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Displaying items by tag: marine mapping

Hydrographic and geophysical survey operations will be undertaken by INFOMAR in the Celtic Sea and Atlantic Ocean between April and October this year, according to a recent Marine Notice from the Department of Transport, Tourism and Sport.

Covering some 125,000 sq km of underwater territory, INFOMAR will produce integrated mapping products covering the physical, chemical and biological features of the seabed.

Both Marine Institute vessels, the RV Celtic Voyager (callsign EIQN) and RV Celtic Explorer (callsign EIGB), will be employed for these survey operations, towing a magnetometer sensor with a single cable of up to 200m in length and a Moving Vessel Profiler cable of variable length up to a maximum of 200m.

Geological Survey Ireland will also operate four vessels, the RV Keary (callsign EI-GO-9), RV Geo (callsign EI-DK-6), RV Mallet (callsign EI-SN-9) and RV Lir (call sign EI-HI-2).

All vessels will display appropriate lights and markers and will be listening on VHF Channel 16 throughout the course of the survey.

Further details, including co-ordinates of the survey areas, are included in Marine Notice No 11 of 2020, a PDF of which is available to download below.

Published in News Update

Minister for Natural Resources, Fergus O'Dowd, T.D. today set out details of upcoming projects in the National Marine Mapping Programme (INFOMAR), and pledged Government commitment of €15m for the next 5 years, for the continuation of what he called "the most valuable resource for marine research and development in Ireland and beyond".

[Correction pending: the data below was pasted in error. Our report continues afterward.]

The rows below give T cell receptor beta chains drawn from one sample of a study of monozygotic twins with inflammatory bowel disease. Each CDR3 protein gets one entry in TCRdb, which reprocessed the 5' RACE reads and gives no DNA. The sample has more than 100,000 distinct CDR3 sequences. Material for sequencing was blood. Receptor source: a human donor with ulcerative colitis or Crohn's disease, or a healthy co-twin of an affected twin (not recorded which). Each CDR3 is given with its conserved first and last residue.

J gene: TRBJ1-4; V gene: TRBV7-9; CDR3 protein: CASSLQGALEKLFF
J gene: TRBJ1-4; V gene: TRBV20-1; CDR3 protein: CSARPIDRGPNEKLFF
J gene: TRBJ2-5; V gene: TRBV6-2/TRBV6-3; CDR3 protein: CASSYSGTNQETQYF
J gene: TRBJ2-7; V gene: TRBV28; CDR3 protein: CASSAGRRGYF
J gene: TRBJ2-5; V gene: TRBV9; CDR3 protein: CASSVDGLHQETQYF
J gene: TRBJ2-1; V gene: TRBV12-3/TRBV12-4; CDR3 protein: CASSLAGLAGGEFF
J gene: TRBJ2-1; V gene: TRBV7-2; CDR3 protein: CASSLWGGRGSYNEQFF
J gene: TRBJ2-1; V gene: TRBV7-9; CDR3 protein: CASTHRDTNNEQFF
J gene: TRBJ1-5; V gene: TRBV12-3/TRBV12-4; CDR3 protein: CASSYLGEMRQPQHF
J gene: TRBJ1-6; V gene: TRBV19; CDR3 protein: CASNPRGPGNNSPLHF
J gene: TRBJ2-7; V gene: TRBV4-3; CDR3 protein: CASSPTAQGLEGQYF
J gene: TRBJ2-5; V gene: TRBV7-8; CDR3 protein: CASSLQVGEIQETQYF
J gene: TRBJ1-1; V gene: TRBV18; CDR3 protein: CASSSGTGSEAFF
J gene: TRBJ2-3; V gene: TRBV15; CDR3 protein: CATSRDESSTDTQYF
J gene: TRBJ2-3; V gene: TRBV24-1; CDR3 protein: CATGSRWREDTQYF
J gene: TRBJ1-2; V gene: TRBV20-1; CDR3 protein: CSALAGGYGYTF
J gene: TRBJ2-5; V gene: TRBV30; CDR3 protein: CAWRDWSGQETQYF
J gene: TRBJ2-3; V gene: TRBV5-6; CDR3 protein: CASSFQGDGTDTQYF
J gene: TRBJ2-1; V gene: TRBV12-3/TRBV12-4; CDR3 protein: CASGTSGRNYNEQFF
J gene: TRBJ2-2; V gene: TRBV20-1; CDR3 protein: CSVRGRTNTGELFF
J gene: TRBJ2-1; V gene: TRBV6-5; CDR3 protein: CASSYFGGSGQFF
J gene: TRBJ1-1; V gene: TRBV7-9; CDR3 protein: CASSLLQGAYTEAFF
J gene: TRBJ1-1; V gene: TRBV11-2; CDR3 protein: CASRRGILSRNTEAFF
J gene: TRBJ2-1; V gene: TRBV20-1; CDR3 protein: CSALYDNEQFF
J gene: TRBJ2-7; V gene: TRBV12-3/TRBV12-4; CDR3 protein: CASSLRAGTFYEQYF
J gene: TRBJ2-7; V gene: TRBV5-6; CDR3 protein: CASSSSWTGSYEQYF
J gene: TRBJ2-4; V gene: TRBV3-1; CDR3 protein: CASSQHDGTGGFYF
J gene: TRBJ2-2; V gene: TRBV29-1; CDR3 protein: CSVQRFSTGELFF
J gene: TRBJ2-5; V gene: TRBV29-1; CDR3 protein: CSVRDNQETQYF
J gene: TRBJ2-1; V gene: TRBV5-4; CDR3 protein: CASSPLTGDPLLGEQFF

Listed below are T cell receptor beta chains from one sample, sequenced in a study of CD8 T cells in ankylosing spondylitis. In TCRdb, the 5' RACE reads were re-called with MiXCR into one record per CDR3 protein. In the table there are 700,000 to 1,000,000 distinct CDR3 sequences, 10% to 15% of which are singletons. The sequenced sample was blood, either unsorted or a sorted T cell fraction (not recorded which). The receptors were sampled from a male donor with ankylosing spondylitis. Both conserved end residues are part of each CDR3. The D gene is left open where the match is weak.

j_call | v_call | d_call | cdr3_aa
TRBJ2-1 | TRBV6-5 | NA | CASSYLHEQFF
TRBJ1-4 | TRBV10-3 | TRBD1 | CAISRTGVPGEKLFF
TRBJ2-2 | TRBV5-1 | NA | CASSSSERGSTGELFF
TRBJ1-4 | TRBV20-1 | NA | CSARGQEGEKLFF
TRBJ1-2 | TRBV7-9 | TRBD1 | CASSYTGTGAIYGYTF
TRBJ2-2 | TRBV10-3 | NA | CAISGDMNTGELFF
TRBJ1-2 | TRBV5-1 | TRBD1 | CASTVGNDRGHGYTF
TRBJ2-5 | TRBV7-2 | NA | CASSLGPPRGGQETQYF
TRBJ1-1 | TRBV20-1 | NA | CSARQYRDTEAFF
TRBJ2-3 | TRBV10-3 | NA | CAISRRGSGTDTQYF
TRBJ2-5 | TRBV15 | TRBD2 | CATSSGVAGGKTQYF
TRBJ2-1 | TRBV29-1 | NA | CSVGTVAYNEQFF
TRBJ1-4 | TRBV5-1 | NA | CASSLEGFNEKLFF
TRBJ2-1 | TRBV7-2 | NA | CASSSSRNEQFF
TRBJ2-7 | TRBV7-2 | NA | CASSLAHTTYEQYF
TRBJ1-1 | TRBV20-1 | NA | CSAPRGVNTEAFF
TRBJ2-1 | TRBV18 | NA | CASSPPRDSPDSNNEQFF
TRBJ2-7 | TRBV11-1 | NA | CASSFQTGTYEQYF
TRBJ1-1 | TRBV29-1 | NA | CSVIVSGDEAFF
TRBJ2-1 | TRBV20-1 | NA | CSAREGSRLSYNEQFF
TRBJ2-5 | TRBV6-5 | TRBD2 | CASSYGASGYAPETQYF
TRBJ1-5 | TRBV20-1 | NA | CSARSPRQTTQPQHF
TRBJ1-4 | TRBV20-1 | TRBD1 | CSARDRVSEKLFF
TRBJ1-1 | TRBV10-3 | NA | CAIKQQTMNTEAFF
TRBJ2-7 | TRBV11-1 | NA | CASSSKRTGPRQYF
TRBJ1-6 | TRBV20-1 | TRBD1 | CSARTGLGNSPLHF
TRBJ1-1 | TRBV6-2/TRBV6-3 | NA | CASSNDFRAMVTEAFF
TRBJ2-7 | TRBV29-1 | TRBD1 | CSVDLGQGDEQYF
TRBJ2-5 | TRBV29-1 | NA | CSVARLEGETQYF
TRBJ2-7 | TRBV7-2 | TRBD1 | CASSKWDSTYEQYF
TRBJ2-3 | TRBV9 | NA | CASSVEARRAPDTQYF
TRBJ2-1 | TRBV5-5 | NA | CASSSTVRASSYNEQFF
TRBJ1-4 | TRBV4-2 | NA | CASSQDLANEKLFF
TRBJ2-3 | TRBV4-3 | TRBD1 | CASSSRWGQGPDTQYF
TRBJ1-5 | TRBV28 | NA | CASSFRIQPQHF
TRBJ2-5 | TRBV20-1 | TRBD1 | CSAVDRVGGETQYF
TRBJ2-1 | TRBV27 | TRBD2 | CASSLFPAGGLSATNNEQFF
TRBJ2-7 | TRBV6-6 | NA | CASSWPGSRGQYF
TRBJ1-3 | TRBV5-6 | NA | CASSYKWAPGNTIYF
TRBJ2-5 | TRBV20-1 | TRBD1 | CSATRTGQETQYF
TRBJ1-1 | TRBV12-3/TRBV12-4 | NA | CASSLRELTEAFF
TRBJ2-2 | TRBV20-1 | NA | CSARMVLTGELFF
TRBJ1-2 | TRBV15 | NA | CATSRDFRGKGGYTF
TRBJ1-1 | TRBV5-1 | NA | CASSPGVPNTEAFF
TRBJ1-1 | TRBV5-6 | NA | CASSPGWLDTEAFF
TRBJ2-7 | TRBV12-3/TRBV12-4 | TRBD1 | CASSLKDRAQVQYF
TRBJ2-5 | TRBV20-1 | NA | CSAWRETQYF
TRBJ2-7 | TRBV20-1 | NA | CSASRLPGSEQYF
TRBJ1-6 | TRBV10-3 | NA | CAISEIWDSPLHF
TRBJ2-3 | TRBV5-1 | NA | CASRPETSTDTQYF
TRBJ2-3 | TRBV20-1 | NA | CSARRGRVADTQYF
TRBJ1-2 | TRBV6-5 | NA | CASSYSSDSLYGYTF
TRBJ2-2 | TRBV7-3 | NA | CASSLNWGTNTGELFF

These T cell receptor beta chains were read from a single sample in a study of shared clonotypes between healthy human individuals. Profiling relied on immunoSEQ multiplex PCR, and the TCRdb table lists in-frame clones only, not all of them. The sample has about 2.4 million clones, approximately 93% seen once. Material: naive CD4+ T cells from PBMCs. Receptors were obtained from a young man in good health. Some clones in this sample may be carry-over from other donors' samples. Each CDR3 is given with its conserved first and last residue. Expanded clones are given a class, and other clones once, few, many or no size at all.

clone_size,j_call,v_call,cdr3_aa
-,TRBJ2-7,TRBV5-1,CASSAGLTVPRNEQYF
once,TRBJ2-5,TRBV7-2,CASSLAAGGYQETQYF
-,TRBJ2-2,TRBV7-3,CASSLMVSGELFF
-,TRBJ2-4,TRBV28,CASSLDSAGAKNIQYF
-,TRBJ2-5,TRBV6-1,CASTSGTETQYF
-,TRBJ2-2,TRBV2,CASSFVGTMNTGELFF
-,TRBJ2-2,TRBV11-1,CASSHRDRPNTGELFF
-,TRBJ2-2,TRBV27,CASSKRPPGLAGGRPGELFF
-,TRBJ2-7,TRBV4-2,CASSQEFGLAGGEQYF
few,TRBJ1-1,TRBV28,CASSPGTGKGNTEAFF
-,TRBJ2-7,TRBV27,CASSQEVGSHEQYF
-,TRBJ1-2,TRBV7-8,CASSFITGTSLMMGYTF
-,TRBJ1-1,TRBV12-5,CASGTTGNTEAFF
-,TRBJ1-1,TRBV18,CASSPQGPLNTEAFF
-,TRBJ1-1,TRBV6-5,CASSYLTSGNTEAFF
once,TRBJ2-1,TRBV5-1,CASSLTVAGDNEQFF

Covering some 125,000 square kilometres of underwater territory, the INFOMAR project is producing new mapping and integrated products covering the Irish maritime space. It provides seabed surveys, which are used in all activities from planning for offshore renewable energy projects to ensuring shipping lanes are safely charted.

Commenting today, Minister O'Dowd said: 'I am delighted to announce the continuation of the INFOMAR project. This is a world class undertaking which is providing crucial information towards the development of Ireland's 220 million acres that lie under the sea. I am particularly pleased to see the programme focus on adding value to the data and ensuring INFOMAR plays it's part in developing jobs and growth,"

The decision to continue the project was taken following a second full independent review of its operations by PricewaterhouseCoopers. The initial review, undertaken in 2008, concluded that the benefits to the state of completing the project are between 4 and 6 times the cost. The second review showed the project to be on track and recommended accelerated development of business and educational applications. Dublin Business Innovation Centre (DBIC) have now been contracted to work with the project on this area, including new products, apps, and educational resources.

In the eight years since it began, the INFOMAR project has conducted detailed surveys along the SouthWest, South and East coasts and completed mapping of most Irish bays and harbours including, Dublin, Cork, Shannon and Galway. To date the programme has helped produce:
New navigational charts
Shipwreck maps and books
New Marine Special Areas of Conservation